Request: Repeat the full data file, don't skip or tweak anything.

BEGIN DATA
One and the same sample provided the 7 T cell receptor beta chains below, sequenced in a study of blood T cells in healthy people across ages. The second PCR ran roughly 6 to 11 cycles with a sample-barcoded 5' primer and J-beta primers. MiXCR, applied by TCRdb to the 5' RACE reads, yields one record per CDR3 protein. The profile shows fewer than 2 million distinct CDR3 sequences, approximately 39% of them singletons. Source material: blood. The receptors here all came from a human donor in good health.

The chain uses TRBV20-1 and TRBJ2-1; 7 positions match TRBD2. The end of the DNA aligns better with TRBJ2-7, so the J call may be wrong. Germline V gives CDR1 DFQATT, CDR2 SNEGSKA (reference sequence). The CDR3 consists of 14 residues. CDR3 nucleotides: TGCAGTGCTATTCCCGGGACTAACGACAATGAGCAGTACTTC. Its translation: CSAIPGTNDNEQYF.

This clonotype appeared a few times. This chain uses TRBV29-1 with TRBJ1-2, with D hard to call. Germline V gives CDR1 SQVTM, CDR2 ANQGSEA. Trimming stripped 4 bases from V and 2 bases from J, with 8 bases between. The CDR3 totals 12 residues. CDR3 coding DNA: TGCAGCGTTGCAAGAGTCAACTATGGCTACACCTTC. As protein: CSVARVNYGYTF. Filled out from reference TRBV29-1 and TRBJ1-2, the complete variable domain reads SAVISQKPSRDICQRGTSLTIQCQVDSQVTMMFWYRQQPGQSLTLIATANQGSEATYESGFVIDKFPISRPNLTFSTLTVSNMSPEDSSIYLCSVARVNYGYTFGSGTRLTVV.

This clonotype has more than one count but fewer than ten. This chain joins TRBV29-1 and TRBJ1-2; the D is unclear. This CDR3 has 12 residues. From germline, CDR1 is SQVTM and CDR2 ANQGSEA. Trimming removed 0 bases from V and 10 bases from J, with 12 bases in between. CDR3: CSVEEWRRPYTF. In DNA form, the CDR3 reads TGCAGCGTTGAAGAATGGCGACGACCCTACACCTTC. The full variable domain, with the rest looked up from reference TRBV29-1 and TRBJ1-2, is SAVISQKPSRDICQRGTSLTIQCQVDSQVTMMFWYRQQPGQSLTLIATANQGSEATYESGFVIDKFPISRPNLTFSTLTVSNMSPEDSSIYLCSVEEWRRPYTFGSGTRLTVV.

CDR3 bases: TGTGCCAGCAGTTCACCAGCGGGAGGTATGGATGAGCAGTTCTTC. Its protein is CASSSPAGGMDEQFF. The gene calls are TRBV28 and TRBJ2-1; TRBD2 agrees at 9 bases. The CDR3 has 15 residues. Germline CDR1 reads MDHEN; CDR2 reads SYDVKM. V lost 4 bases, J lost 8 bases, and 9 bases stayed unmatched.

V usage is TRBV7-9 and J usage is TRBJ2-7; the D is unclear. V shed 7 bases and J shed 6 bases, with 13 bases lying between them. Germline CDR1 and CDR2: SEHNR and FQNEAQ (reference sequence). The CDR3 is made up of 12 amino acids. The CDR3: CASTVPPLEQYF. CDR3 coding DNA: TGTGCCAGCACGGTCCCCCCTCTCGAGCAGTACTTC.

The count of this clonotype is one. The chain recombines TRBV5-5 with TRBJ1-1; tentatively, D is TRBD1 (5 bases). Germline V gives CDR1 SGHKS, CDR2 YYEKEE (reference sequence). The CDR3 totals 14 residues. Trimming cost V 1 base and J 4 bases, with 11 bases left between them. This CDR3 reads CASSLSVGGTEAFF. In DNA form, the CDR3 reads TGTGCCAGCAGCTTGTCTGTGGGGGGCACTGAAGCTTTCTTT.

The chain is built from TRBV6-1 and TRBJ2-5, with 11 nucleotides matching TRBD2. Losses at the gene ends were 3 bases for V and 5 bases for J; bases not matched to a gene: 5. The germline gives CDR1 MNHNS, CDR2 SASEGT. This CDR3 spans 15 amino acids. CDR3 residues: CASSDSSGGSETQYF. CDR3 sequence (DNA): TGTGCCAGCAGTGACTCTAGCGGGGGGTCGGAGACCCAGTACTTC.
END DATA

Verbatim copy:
One and the same sample provided the 7 T cell receptor beta chains below, sequenced in a study of blood T cells in healthy people across ages. The second PCR ran roughly 6 to 11 cycles with a sample-barcoded 5' primer and J-beta primers. MiXCR, applied by TCRdb to the 5' RACE reads, yields one record per CDR3 protein. The profile shows fewer than 2 million distinct CDR3 sequences, approximately 39% of them singletons. Source material: blood. The receptors here all came from a human donor in good health.

The chain uses TRBV20-1 and TRBJ2-1; 7 positions match TRBD2. The end of the DNA aligns better with TRBJ2-7, so the J call may be wrong. Germline V gives CDR1 DFQATT, CDR2 SNEGSKA (reference sequence). The CDR3 consists of 14 residues. CDR3 nucleotides: TGCAGTGCTATTCCCGGGACTAACGACAATGAGCAGTACTTC. Its translation: CSAIPGTNDNEQYF.

This clonotype appeared a few times. This chain uses TRBV29-1 with TRBJ1-2, with D hard to call. Germline V gives CDR1 SQVTM, CDR2 ANQGSEA. Trimming stripped 4 bases from V and 2 bases from J, with 8 bases between. The CDR3 totals 12 residues. CDR3 coding DNA: TGCAGCGTTGCAAGAGTCAACTATGGCTACACCTTC. As protein: CSVARVNYGYTF. Filled out from reference TRBV29-1 and TRBJ1-2, the complete variable domain reads SAVISQKPSRDICQRGTSLTIQCQVDSQVTMMFWYRQQPGQSLTLIATANQGSEATYESGFVIDKFPISRPNLTFSTLTVSNMSPEDSSIYLCSVARVNYGYTFGSGTRLTVV.

This clonotype has more than one count but fewer than ten. This chain joins TRBV29-1 and TRBJ1-2; the D is unclear. This CDR3 has 12 residues. From germline, CDR1 is SQVTM and CDR2 ANQGSEA. Trimming removed 0 bases from V and 10 bases from J, with 12 bases in between. CDR3: CSVEEWRRPYTF. In DNA form, the CDR3 reads TGCAGCGTTGAAGAATGGCGACGACCCTACACCTTC. The full variable domain, with the rest looked up from reference TRBV29-1 and TRBJ1-2, is SAVISQKPSRDICQRGTSLTIQCQVDSQVTMMFWYRQQPGQSLTLIATANQGSEATYESGFVIDKFPISRPNLTFSTLTVSNMSPEDSSIYLCSVEEWRRPYTFGSGTRLTVV.

CDR3 bases: TGTGCCAGCAGTTCACCAGCGGGAGGTATGGATGAGCAGTTCTTC. Its protein is CASSSPAGGMDEQFF. The gene calls are TRBV28 and TRBJ2-1; TRBD2 agrees at 9 bases. The CDR3 has 15 residues. Germline CDR1 reads MDHEN; CDR2 reads SYDVKM. V lost 4 bases, J lost 8 bases, and 9 bases stayed unmatched.

V usage is TRBV7-9 and J usage is TRBJ2-7; the D is unclear. V shed 7 bases and J shed 6 bases, with 13 bases lying between them. Germline CDR1 and CDR2: SEHNR and FQNEAQ (reference sequence). The CDR3 is made up of 12 amino acids. The CDR3: CASTVPPLEQYF. CDR3 coding DNA: TGTGCCAGCACGGTCCCCCCTCTCGAGCAGTACTTC.

The count of this clonotype is one. The chain recombines TRBV5-5 with TRBJ1-1; tentatively, D is TRBD1 (5 bases). Germline V gives CDR1 SGHKS, CDR2 YYEKEE (reference sequence). The CDR3 totals 14 residues. Trimming cost V 1 base and J 4 bases, with 11 bases left between them. This CDR3 reads CASSLSVGGTEAFF. In DNA form, the CDR3 reads TGTGCCAGCAGCTTGTCTGTGGGGGGCACTGAAGCTTTCTTT.

The chain is built from TRBV6-1 and TRBJ2-5, with 11 nucleotides matching TRBD2. Losses at the gene ends were 3 bases for V and 5 bases for J; bases not matched to a gene: 5. The germline gives CDR1 MNHNS, CDR2 SASEGT. This CDR3 spans 15 amino acids. CDR3 residues: CASSDSSGGSETQYF. CDR3 sequence (DNA): TGTGCCAGCAGTGACTCTAGCGGGGGGTCGGAGACCCAGTACTTC.